It's all very well', observed Charlie reflectively, fingering one or two of the other volumes -- it's all very well, and Victor Hugo is Victor Hugo; but you can say what you like-- there's a lot of this that'll bear skipping, your worships.'
'Not a line!' said a passionate, vibrating voice.
The voice so startled and thrilled Edwin that he almost jumped, as he looked round. To Edwin it was dramatic; it was even dangerous and threatening. He had never heard a quiet voice so charged with intense emotion. Hilda Lessways had come back into the room, and she stood near the door, her face gleaming in the dusk. She stood like an Amazonian defender of the aged poet. Edwin asked himself, 'Can anyone be so excited as that about a book?' The eyes, lips and nostrils were a revelation to him. He could feel his heart beating. But the girl strongly repelled him. Nobody else appeared to be conscious that any thing singular had occurred.
Arnold Bennett

Sunday, October 22, 2006

Long wont to roam

Helen, thy beauty is to me

Like those Nicean barks of yore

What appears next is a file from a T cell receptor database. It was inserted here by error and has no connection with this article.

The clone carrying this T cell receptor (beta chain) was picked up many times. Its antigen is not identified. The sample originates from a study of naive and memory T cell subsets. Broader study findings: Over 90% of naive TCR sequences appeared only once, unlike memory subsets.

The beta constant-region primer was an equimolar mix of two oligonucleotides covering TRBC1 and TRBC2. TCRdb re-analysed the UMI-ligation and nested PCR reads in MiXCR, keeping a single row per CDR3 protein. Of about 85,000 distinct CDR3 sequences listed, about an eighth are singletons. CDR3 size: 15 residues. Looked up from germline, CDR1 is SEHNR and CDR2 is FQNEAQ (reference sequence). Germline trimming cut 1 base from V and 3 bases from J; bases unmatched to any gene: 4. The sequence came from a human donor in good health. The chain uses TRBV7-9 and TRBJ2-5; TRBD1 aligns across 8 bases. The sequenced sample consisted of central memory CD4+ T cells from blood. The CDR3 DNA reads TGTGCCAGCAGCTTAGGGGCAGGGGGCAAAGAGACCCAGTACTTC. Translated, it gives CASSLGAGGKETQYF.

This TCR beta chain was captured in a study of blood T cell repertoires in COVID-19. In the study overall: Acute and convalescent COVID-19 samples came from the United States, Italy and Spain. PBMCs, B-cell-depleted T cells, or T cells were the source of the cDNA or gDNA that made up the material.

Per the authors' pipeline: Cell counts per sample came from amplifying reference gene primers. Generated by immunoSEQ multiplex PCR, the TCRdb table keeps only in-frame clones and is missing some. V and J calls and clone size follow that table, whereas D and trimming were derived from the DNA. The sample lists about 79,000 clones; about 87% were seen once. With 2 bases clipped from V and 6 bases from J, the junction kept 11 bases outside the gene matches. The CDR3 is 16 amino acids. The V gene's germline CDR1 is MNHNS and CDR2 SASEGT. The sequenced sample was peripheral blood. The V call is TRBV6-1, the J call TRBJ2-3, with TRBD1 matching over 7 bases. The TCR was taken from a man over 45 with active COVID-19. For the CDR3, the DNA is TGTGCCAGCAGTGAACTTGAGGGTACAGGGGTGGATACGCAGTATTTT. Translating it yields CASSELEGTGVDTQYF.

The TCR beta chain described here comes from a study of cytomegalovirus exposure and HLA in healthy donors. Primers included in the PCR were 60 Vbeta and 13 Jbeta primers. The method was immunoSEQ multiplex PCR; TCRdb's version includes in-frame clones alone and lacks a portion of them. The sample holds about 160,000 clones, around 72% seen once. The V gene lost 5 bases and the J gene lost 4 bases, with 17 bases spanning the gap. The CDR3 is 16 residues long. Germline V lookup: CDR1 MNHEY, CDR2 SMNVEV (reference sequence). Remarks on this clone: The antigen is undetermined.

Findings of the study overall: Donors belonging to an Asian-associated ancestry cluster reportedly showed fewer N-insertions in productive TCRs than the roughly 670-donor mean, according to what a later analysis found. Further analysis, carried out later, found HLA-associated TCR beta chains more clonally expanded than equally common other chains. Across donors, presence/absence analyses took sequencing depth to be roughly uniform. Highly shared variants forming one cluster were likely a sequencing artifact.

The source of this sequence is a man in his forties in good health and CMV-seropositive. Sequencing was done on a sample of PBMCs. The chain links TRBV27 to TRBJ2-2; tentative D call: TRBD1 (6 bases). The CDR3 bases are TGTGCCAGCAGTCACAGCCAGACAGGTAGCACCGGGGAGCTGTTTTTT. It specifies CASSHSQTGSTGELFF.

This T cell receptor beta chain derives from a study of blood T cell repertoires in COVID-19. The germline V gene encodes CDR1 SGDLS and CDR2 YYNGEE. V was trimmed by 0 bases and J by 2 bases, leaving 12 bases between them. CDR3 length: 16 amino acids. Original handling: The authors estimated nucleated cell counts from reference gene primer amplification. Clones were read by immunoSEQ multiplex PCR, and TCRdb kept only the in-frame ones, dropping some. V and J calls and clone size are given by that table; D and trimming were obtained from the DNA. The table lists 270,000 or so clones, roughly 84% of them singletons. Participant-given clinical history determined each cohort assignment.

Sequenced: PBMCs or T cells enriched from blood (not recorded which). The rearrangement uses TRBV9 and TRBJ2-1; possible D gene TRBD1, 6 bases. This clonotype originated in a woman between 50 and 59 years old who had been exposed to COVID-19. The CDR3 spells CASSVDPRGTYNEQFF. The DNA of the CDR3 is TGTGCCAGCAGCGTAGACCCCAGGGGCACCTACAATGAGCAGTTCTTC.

That gently, o'er a perfumed sea,

The weary, way-worn wanderer bore

To his own native shore.

On desperate seas long wont to roam,

Thy hyacinth hair, thy classic face

Thy Niad airs have brought me home

To the glory that was Greece,

And the grandeur that was Rome.

Lo, in yon brilliant window-niche

How statue-like I see thee stand,

The agate lamp within thy hand!

Ah! Psyche, from the regions which

Are Holy Land!

'To Helen' by Edgar Allen Poe

Tuesday, October 17, 2006

Far off and exceeding deep

Shall I be believed? I do not know. And it matters little, after all. What I now affirm is, that I have a right to speak of those seas, under which, in less than ten months, I have crossed 20,000 leagues in that submarine tour of the world, which has revealed so many wonders in the Pacific, the Indian Ocean, the Red Sea, the Mediterranean, the Atlantic, the arctic and antarctic seas.